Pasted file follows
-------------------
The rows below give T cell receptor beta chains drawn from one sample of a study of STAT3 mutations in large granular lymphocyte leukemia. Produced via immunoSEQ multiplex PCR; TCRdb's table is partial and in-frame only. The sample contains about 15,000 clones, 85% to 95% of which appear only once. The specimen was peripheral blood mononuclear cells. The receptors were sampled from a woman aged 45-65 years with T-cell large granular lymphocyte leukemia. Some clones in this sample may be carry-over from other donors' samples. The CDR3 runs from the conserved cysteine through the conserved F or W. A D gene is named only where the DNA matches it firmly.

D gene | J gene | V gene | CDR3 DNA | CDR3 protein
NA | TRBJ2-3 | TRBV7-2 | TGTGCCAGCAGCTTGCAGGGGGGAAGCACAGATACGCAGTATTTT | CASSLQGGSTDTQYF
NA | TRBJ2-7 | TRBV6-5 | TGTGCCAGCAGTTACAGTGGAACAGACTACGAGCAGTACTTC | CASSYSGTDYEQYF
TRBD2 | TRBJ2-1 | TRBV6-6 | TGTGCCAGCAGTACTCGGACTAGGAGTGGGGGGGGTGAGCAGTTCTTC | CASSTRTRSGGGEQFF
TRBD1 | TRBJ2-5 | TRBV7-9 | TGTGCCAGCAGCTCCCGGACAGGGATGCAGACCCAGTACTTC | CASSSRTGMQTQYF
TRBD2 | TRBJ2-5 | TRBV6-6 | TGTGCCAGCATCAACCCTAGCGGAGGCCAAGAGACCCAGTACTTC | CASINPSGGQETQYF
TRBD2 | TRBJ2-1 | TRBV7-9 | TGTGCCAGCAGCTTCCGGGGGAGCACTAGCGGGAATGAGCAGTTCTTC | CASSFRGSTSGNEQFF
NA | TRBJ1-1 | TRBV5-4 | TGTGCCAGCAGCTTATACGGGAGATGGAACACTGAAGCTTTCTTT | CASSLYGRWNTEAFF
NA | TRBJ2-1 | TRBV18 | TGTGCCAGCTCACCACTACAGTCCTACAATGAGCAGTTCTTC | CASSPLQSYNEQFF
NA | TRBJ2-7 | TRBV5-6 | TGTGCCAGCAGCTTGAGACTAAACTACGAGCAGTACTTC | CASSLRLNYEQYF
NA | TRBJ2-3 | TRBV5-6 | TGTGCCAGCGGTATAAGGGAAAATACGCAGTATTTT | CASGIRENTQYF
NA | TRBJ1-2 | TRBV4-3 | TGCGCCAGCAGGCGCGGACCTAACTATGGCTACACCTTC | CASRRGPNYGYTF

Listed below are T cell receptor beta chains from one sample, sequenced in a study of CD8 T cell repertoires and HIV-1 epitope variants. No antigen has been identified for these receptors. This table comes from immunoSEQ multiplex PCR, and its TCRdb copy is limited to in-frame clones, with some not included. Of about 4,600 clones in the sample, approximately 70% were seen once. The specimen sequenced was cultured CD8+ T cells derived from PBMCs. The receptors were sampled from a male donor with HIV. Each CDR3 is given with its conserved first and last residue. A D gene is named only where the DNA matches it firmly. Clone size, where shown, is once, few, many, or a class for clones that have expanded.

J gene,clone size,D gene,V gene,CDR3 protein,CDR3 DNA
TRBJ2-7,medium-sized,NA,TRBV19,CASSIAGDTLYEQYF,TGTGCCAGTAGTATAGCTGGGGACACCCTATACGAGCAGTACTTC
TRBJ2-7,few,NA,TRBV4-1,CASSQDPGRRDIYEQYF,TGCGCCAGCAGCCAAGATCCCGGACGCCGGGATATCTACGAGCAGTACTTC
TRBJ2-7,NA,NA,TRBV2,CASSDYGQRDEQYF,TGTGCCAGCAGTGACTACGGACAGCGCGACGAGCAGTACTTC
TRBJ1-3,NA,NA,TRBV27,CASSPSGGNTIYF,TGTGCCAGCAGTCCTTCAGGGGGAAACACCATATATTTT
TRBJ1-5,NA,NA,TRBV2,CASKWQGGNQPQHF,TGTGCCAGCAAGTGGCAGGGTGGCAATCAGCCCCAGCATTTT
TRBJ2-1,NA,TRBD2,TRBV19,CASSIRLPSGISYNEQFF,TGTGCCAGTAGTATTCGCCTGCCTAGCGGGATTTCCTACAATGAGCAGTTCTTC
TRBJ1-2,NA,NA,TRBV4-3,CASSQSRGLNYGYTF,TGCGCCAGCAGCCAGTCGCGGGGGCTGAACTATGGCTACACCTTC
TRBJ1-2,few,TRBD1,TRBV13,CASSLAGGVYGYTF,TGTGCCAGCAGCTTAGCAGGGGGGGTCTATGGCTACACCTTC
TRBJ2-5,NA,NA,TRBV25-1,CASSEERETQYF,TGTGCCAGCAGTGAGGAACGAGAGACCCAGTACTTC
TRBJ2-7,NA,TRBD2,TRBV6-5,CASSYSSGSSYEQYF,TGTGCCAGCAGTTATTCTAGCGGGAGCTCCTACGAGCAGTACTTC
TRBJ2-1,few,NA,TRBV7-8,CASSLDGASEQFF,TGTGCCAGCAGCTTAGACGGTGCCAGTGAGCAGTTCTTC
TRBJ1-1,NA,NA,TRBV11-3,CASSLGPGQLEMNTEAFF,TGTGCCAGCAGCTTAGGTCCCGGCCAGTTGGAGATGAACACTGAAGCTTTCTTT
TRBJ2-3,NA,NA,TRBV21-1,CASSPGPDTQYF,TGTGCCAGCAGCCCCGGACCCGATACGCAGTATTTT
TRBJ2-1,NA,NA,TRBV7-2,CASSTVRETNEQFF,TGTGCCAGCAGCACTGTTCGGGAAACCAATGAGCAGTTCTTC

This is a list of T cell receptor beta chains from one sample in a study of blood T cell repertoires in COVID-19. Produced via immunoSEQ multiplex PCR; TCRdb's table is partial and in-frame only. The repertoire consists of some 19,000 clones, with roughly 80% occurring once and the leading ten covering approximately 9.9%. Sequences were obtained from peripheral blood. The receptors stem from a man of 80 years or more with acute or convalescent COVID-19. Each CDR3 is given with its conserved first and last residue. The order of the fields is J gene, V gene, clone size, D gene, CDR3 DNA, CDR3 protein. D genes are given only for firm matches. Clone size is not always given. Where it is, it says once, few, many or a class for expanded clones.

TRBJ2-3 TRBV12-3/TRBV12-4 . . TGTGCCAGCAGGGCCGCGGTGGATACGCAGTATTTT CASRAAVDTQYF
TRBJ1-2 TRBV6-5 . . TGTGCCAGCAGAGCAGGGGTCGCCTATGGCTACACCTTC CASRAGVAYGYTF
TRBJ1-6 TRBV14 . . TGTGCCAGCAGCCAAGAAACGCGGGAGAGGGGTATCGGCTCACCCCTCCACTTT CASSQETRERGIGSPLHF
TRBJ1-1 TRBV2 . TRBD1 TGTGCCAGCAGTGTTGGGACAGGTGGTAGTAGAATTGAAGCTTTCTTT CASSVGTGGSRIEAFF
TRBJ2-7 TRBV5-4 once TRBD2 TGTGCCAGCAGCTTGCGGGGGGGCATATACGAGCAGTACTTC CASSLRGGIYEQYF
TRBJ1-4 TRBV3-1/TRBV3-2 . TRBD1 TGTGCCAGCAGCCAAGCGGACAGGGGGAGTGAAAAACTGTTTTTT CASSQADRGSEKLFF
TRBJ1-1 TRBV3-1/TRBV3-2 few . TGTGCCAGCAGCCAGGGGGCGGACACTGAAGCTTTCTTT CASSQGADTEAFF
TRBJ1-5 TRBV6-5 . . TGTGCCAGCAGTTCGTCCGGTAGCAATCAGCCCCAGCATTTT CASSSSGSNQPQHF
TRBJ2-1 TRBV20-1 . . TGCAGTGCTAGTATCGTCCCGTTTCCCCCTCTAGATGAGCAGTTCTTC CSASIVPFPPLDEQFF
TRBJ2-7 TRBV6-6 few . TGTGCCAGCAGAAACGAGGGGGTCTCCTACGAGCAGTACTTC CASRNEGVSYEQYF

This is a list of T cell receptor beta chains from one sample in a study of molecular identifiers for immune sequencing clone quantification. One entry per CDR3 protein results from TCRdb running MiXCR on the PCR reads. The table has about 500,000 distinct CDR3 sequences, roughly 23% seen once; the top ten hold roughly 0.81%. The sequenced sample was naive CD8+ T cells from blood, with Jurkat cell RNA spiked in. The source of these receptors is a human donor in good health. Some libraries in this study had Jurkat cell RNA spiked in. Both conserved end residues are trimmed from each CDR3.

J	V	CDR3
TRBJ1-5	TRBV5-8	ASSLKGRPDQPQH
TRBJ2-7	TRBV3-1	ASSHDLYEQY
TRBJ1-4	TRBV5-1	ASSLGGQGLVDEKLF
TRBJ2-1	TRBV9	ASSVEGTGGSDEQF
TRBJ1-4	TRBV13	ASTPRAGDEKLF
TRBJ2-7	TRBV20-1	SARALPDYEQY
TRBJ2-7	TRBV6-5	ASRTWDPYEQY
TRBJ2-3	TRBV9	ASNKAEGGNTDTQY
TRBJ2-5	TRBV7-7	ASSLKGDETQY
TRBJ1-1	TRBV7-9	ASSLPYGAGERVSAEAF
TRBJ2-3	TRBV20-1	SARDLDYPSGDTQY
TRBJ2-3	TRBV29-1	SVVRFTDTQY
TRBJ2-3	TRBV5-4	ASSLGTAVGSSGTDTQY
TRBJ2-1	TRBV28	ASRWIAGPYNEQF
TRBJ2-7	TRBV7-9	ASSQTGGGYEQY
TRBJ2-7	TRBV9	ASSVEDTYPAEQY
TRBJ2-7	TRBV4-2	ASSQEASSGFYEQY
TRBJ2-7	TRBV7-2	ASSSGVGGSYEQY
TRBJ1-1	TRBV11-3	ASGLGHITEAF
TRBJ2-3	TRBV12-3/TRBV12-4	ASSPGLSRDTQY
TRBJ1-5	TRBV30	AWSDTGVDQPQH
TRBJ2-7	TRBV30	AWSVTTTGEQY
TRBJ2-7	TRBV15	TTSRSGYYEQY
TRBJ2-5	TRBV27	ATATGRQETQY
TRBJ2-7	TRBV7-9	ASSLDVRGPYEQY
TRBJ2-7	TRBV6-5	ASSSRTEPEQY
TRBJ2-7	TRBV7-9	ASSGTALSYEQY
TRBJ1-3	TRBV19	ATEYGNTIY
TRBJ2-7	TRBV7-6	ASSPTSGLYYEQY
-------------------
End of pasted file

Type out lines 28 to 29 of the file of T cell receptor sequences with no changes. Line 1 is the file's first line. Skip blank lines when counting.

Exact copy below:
TRBJ2-3,NA,NA,TRBV21-1,CASSPGPDTQYF,TGTGCCAGCAGCCCCGGACCCGATACGCAGTATTTT
TRBJ2-1,NA,NA,TRBV7-2,CASSTVRETNEQFF,TGTGCCAGCAGCACTGTTCGGGAAACCAATGAGCAGTTCTTC